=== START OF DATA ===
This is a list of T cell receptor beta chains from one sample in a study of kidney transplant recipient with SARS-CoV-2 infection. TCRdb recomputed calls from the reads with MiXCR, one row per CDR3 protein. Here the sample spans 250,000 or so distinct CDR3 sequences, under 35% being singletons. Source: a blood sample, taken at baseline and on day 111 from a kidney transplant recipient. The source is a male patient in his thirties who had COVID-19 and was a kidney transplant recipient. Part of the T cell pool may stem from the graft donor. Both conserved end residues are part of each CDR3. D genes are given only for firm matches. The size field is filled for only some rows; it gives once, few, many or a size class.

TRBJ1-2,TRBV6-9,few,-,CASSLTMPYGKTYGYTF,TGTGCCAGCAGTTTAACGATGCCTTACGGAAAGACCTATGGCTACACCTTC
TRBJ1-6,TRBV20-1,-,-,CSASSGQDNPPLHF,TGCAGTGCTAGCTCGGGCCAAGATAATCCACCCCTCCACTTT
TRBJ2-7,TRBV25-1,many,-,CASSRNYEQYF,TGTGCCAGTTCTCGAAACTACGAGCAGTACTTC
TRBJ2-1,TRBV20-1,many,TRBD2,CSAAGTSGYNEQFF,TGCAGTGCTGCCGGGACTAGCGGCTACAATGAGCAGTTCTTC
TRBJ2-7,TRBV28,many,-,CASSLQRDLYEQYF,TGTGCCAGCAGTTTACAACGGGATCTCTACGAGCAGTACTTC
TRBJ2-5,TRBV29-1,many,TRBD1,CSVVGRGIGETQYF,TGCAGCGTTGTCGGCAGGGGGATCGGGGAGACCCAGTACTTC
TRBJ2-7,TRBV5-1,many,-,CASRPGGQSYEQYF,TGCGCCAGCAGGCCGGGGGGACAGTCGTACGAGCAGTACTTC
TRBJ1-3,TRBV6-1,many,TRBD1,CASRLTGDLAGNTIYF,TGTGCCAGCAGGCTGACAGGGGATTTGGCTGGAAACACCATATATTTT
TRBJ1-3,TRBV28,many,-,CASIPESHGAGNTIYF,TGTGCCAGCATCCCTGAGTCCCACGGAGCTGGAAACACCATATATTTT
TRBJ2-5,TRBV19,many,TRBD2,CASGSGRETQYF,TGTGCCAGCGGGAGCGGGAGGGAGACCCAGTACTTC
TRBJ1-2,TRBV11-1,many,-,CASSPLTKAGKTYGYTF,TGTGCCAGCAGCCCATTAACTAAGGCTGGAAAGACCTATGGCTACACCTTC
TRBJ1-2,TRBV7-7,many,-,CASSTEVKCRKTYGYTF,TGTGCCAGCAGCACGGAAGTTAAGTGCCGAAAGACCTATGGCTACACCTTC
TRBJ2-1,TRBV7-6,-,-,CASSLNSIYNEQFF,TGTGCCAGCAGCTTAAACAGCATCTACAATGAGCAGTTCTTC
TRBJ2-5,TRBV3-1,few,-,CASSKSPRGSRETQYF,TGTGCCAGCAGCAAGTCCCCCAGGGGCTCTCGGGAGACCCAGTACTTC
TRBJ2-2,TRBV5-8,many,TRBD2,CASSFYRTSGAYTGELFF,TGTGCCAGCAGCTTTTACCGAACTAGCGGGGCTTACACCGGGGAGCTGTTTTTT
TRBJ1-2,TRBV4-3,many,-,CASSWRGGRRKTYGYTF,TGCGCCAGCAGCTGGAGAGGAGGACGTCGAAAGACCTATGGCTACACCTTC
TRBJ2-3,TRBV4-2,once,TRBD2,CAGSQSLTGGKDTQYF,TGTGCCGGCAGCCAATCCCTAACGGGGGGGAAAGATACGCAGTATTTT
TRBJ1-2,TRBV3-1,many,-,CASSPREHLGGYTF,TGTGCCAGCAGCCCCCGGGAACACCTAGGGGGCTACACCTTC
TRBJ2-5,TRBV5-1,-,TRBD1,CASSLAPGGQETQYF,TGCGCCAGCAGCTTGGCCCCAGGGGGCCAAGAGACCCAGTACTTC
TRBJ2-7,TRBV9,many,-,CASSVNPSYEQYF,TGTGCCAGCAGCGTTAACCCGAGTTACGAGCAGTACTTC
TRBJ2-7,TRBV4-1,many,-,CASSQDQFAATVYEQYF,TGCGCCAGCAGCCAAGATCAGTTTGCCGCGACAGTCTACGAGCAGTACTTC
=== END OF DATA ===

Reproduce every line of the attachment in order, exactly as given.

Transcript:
This is a list of T cell receptor beta chains from one sample in a study of kidney transplant recipient with SARS-CoV-2 infection. TCRdb recomputed calls from the reads with MiXCR, one row per CDR3 protein. Here the sample spans 250,000 or so distinct CDR3 sequences, under 35% being singletons. Source: a blood sample, taken at baseline and on day 111 from a kidney transplant recipient. The source is a male patient in his thirties who had COVID-19 and was a kidney transplant recipient. Part of the T cell pool may stem from the graft donor. Both conserved end residues are part of each CDR3. D genes are given only for firm matches. The size field is filled for only some rows; it gives once, few, many or a size class.

TRBJ1-2,TRBV6-9,few,-,CASSLTMPYGKTYGYTF,TGTGCCAGCAGTTTAACGATGCCTTACGGAAAGACCTATGGCTACACCTTC
TRBJ1-6,TRBV20-1,-,-,CSASSGQDNPPLHF,TGCAGTGCTAGCTCGGGCCAAGATAATCCACCCCTCCACTTT
TRBJ2-7,TRBV25-1,many,-,CASSRNYEQYF,TGTGCCAGTTCTCGAAACTACGAGCAGTACTTC
TRBJ2-1,TRBV20-1,many,TRBD2,CSAAGTSGYNEQFF,TGCAGTGCTGCCGGGACTAGCGGCTACAATGAGCAGTTCTTC
TRBJ2-7,TRBV28,many,-,CASSLQRDLYEQYF,TGTGCCAGCAGTTTACAACGGGATCTCTACGAGCAGTACTTC
TRBJ2-5,TRBV29-1,many,TRBD1,CSVVGRGIGETQYF,TGCAGCGTTGTCGGCAGGGGGATCGGGGAGACCCAGTACTTC
TRBJ2-7,TRBV5-1,many,-,CASRPGGQSYEQYF,TGCGCCAGCAGGCCGGGGGGACAGTCGTACGAGCAGTACTTC
TRBJ1-3,TRBV6-1,many,TRBD1,CASRLTGDLAGNTIYF,TGTGCCAGCAGGCTGACAGGGGATTTGGCTGGAAACACCATATATTTT
TRBJ1-3,TRBV28,many,-,CASIPESHGAGNTIYF,TGTGCCAGCATCCCTGAGTCCCACGGAGCTGGAAACACCATATATTTT
TRBJ2-5,TRBV19,many,TRBD2,CASGSGRETQYF,TGTGCCAGCGGGAGCGGGAGGGAGACCCAGTACTTC
TRBJ1-2,TRBV11-1,many,-,CASSPLTKAGKTYGYTF,TGTGCCAGCAGCCCATTAACTAAGGCTGGAAAGACCTATGGCTACACCTTC
TRBJ1-2,TRBV7-7,many,-,CASSTEVKCRKTYGYTF,TGTGCCAGCAGCACGGAAGTTAAGTGCCGAAAGACCTATGGCTACACCTTC
TRBJ2-1,TRBV7-6,-,-,CASSLNSIYNEQFF,TGTGCCAGCAGCTTAAACAGCATCTACAATGAGCAGTTCTTC
TRBJ2-5,TRBV3-1,few,-,CASSKSPRGSRETQYF,TGTGCCAGCAGCAAGTCCCCCAGGGGCTCTCGGGAGACCCAGTACTTC
TRBJ2-2,TRBV5-8,many,TRBD2,CASSFYRTSGAYTGELFF,TGTGCCAGCAGCTTTTACCGAACTAGCGGGGCTTACACCGGGGAGCTGTTTTTT
TRBJ1-2,TRBV4-3,many,-,CASSWRGGRRKTYGYTF,TGCGCCAGCAGCTGGAGAGGAGGACGTCGAAAGACCTATGGCTACACCTTC
TRBJ2-3,TRBV4-2,once,TRBD2,CAGSQSLTGGKDTQYF,TGTGCCGGCAGCCAATCCCTAACGGGGGGGAAAGATACGCAGTATTTT
TRBJ1-2,TRBV3-1,many,-,CASSPREHLGGYTF,TGTGCCAGCAGCCCCCGGGAACACCTAGGGGGCTACACCTTC
TRBJ2-5,TRBV5-1,-,TRBD1,CASSLAPGGQETQYF,TGCGCCAGCAGCTTGGCCCCAGGGGGCCAAGAGACCCAGTACTTC
TRBJ2-7,TRBV9,many,-,CASSVNPSYEQYF,TGTGCCAGCAGCGTTAACCCGAGTTACGAGCAGTACTTC
TRBJ2-7,TRBV4-1,many,-,CASSQDQFAATVYEQYF,TGCGCCAGCAGCCAAGATCAGTTTGCCGCGACAGTCTACGAGCAGTACTTC